I think I've mentioned that Chris, the author of the above article, is a member of the Zelazny group & you can probably ask him a question there, if you want. (The group is pretty dead, since there's not much to say after a while since Zelazny is, too.) Chris is also one of the editors of NESFA's Collected Works of Roger Zelazny which is a 6 volume set with a 7th book as a bibliography. It's a really great collection & the cover art is fantastic.


message 22: by Jim (new)

Jim (jimmaclachlan) | 2178 comments Warning, the first part of the article I just linked to doesn't have spoilers, but it does have some further along. It might be worth reading anyway since Chris gets into the less obvious aspects of the stories, not just the adventure facade.


message 23: by [deleted user] (last edited Aug 23, 2018 06:22PM) (new)

Randy wrote: "By the way, are we going to discuss all 5 books in this thread, or will there be separate threads for each book?"

I believe Andrea's intent is that the first book be discussed in the topic she cleverly named Nine Princes in Amber by Roger Zelazny (as she indicated in the first message of this topic, in the way we discuss individual stories in an anthology each in its own topics.) A greater power than we can contradict hath thwarted our intents.

I expect The Guns of Avalon will get its own topic come Oct 11.


message 24: by Andrea (new) - added it

Andrea | 2567 comments G33z3r wrote: "I expect The Guns of Avalon will get its own topic come Oct 11."

Yep, my idea is to set it up like the anthologies work, but with each individual thread popping up once a month instead of all at once. This being the thread to discuss the series a whole (which is not so easy to avoid spoilers give how long it will run and people may jump ahead of the monthly reads, but so far so good)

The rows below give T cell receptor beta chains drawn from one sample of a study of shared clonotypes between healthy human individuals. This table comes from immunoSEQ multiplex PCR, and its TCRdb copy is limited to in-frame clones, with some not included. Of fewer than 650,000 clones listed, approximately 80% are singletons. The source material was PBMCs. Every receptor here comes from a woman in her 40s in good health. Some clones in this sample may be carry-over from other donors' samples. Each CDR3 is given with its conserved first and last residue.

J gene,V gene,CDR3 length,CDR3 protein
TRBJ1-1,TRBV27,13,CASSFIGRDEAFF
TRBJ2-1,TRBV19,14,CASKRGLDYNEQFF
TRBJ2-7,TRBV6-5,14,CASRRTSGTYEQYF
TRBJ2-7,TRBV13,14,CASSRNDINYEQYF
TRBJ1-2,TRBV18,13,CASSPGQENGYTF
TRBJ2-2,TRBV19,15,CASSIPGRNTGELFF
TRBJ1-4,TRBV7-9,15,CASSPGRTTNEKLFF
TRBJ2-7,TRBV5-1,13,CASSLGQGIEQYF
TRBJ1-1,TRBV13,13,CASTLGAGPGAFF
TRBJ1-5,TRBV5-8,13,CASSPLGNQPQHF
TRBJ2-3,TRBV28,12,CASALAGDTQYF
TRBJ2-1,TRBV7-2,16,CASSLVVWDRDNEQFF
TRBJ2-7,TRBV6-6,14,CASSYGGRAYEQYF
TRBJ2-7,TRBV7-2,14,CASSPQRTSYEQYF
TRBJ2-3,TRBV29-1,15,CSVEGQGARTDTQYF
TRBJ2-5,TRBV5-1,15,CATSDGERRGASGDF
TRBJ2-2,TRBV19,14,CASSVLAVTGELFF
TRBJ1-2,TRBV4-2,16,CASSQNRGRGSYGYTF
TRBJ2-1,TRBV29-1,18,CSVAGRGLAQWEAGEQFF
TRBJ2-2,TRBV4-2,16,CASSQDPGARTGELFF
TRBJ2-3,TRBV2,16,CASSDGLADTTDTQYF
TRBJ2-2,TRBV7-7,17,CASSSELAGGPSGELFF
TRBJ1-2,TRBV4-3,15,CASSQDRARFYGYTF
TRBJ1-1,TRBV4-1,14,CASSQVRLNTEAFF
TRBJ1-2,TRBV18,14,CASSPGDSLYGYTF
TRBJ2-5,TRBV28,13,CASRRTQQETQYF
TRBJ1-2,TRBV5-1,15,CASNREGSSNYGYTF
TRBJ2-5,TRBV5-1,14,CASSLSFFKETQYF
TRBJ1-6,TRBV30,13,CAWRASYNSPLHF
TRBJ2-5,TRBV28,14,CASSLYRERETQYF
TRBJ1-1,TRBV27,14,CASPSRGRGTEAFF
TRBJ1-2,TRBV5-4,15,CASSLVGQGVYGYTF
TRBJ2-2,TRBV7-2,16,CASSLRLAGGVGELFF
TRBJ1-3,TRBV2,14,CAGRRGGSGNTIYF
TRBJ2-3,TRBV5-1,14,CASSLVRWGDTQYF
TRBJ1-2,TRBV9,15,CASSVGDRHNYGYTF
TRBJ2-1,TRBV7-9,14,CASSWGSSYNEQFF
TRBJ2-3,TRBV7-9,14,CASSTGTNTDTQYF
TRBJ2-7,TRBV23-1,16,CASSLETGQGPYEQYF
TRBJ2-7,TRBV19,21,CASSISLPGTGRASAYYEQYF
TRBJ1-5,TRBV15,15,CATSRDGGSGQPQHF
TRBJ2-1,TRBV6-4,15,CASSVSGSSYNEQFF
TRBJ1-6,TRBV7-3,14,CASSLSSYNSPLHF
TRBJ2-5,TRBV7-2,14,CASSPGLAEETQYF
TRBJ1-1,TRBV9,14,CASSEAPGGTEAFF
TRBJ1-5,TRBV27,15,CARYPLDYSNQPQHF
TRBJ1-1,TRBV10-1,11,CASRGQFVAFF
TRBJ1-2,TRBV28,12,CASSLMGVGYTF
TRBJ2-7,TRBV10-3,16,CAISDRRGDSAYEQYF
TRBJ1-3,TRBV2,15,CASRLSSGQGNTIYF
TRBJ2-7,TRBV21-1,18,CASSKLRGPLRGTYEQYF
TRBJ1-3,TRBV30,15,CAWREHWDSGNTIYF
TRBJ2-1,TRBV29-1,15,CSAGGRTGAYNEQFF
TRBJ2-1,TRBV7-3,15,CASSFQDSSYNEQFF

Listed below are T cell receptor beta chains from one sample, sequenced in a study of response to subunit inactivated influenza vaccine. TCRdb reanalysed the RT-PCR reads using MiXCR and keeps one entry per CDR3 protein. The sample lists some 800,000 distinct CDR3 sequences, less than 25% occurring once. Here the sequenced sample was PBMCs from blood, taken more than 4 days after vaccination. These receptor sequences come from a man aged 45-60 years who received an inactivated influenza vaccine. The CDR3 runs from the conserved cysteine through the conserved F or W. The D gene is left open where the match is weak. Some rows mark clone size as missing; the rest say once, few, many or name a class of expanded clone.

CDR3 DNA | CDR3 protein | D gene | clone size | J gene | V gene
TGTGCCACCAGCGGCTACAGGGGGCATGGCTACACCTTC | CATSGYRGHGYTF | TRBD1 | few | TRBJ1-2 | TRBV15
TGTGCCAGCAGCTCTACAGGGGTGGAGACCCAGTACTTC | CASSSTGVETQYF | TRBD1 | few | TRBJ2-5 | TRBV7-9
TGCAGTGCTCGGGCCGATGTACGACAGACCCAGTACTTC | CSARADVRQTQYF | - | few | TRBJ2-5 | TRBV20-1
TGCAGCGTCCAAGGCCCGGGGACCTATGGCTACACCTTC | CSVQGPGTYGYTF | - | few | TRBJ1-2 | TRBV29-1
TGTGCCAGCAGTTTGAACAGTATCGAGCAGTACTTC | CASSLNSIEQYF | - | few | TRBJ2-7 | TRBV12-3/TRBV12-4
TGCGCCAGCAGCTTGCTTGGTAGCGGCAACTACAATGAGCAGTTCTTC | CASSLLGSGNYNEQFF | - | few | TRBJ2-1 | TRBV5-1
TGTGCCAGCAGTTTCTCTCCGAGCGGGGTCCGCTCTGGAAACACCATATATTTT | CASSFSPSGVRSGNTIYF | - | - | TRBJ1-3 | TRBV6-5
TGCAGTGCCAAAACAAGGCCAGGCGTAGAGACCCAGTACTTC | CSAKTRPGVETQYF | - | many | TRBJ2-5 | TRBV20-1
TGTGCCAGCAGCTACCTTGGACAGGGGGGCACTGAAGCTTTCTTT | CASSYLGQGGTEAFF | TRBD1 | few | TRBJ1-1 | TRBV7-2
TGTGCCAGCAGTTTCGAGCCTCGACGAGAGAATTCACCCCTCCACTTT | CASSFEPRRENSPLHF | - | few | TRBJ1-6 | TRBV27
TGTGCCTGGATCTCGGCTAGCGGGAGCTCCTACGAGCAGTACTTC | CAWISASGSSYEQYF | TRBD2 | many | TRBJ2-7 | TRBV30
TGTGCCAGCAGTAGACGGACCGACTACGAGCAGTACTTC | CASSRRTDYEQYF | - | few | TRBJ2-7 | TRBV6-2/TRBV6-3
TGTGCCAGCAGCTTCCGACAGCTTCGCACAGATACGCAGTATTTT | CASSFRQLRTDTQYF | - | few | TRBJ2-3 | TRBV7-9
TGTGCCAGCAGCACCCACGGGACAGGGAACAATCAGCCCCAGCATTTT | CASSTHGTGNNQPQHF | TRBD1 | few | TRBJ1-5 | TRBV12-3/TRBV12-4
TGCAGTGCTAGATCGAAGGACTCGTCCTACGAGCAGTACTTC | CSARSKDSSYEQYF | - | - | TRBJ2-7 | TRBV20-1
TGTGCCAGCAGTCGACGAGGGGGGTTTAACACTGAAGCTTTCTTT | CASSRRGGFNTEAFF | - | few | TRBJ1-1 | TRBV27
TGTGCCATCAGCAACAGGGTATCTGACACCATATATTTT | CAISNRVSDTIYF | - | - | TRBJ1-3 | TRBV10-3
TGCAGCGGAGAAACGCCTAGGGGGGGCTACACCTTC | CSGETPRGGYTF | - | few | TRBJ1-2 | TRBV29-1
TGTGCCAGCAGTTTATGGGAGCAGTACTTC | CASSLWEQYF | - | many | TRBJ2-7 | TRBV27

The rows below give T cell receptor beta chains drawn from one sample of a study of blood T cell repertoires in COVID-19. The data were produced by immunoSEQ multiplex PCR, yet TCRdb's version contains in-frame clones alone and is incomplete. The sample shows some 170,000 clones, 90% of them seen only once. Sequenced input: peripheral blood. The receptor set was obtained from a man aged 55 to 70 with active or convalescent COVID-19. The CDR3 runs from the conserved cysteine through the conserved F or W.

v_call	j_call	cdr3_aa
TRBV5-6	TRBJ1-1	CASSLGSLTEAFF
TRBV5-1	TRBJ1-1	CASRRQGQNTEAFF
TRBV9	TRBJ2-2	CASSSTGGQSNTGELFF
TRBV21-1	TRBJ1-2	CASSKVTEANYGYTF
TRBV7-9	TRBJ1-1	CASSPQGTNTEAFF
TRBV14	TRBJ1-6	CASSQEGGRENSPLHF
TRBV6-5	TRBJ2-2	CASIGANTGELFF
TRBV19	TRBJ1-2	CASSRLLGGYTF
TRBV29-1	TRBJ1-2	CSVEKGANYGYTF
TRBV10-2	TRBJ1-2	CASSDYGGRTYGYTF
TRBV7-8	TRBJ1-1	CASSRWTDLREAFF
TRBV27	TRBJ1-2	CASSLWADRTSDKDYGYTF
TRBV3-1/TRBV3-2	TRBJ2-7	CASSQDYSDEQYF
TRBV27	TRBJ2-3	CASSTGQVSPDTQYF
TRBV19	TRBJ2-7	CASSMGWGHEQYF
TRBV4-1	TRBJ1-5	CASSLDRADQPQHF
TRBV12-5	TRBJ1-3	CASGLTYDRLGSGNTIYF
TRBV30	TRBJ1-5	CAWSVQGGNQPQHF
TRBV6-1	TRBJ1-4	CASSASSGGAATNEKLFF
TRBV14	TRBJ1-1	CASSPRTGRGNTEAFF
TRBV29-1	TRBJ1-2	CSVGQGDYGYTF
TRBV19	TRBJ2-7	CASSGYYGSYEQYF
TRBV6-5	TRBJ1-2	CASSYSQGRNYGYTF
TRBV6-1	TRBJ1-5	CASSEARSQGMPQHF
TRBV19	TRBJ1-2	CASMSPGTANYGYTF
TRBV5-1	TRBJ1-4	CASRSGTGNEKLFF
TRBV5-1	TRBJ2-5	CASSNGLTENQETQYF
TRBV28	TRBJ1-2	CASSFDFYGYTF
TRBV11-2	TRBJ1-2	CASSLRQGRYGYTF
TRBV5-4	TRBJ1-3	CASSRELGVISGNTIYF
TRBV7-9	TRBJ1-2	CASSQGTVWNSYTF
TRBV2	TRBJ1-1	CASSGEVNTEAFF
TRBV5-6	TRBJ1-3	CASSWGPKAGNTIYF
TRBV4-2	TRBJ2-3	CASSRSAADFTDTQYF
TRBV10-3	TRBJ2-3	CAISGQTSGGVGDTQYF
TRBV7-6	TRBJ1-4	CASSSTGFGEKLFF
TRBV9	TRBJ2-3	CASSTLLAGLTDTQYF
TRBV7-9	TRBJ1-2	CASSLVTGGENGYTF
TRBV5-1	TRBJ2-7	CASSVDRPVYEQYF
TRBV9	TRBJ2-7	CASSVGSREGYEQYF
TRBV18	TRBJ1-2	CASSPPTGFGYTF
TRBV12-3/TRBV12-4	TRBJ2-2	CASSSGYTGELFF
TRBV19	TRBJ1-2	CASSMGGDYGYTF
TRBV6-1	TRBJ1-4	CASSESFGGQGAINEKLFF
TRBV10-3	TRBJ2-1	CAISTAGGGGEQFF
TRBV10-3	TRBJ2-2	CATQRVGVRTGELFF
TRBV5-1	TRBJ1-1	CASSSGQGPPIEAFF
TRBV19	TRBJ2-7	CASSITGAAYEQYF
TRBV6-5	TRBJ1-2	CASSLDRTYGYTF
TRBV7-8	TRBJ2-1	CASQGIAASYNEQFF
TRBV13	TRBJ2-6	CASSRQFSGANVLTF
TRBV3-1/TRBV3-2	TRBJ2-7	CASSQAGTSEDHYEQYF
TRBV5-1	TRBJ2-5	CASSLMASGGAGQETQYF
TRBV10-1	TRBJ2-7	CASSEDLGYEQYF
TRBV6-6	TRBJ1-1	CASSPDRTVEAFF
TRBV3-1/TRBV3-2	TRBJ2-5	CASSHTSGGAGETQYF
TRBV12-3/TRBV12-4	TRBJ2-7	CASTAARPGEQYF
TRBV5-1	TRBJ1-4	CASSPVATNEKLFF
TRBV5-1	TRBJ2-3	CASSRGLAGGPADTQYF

BTW, feedback on how this is working is welcome. It's the first time we're doing a series read and if we like it, we'll probably want to do more, so good to find out if something doesn't work well.


RJ - Slayer of Trolls (hawk5391yahoocom) Jim wrote: "I think I've mentioned that Chris, the author of the above article, is a member of the Zelazny group & you can probably ask him a question there, if you want. (The group is pretty dead, since there's not much to say after a while since Zelazny is, too.)"

But not completely dead, since I think a new member joined recently...


RJ - Slayer of Trolls (hawk5391yahoocom) I started Sign of the Unicorn this weekend and I'm enjoying it so far. Is the Ganelon character meant to be the same from history who supposedly was a traitor in the Matter of France? If so does that mean Corwin is supposed to have been Charlemagne?


message 27: by Jim (new)

Jim (jimmaclachlan) | 2178 comments Randy wrote: "I started Sign of the Unicorn this weekend and I'm enjoying it so far. Is the Ganelon character meant to be the same from history who supposedly was a traitor in the Matter of France? If so does th..."

I never thought to look into the name before. That's a really cool idea. I looked up the name on Wikipedia here:
https://en.wikipedia.org/wiki/Ganelon


message 28: by Book Nerd (new)

Book Nerd (book_nerd_1) | 154 comments Randy wrote: "I started Sign of the Unicorn this weekend and I'm enjoying it so far. Is the Ganelon character meant to be the same from history who supposedly was a traitor in the Matter of France? If so does that mean Corwin is supposed to have been Charlemagne?"
Probably. They're all supposed to have been various figures throughout history.


RJ - Slayer of Trolls (hawk5391yahoocom) Found this great quote online that I thought I'd share:

"I had been working on a project with another science fiction writer in New Mexico, George R. R. Martin. George gave me some papers on the project to look over. Shannon [Roger’s daughter, age six at the time] came over while I was working and asked me what I was looking at. I said, “These are some ideas George has given me.”

Sometime later, a local newspaper reporter asked Shannon if she knew where I got my ideas. She answered, “George R. R. Martin gives them to him.”"


https://www.tor.com/2016/05/19/a-few-...


message 30: by Andrea (new) - added it

Andrea | 2567 comments Randy wrote: "Found this great quote online that I thought I'd share:

"I had been working on a project with another science fiction writer in New Mexico, George R. R. Martin. George gave me some papers on the ..."


:) That's cute


message 31: by Andrea (new) - added it

Andrea | 2567 comments The Hand of Oberon is now up for discussion!

I find it amusing that GoodReads is giving me a different edition cover for each of the books, I see three different ones there.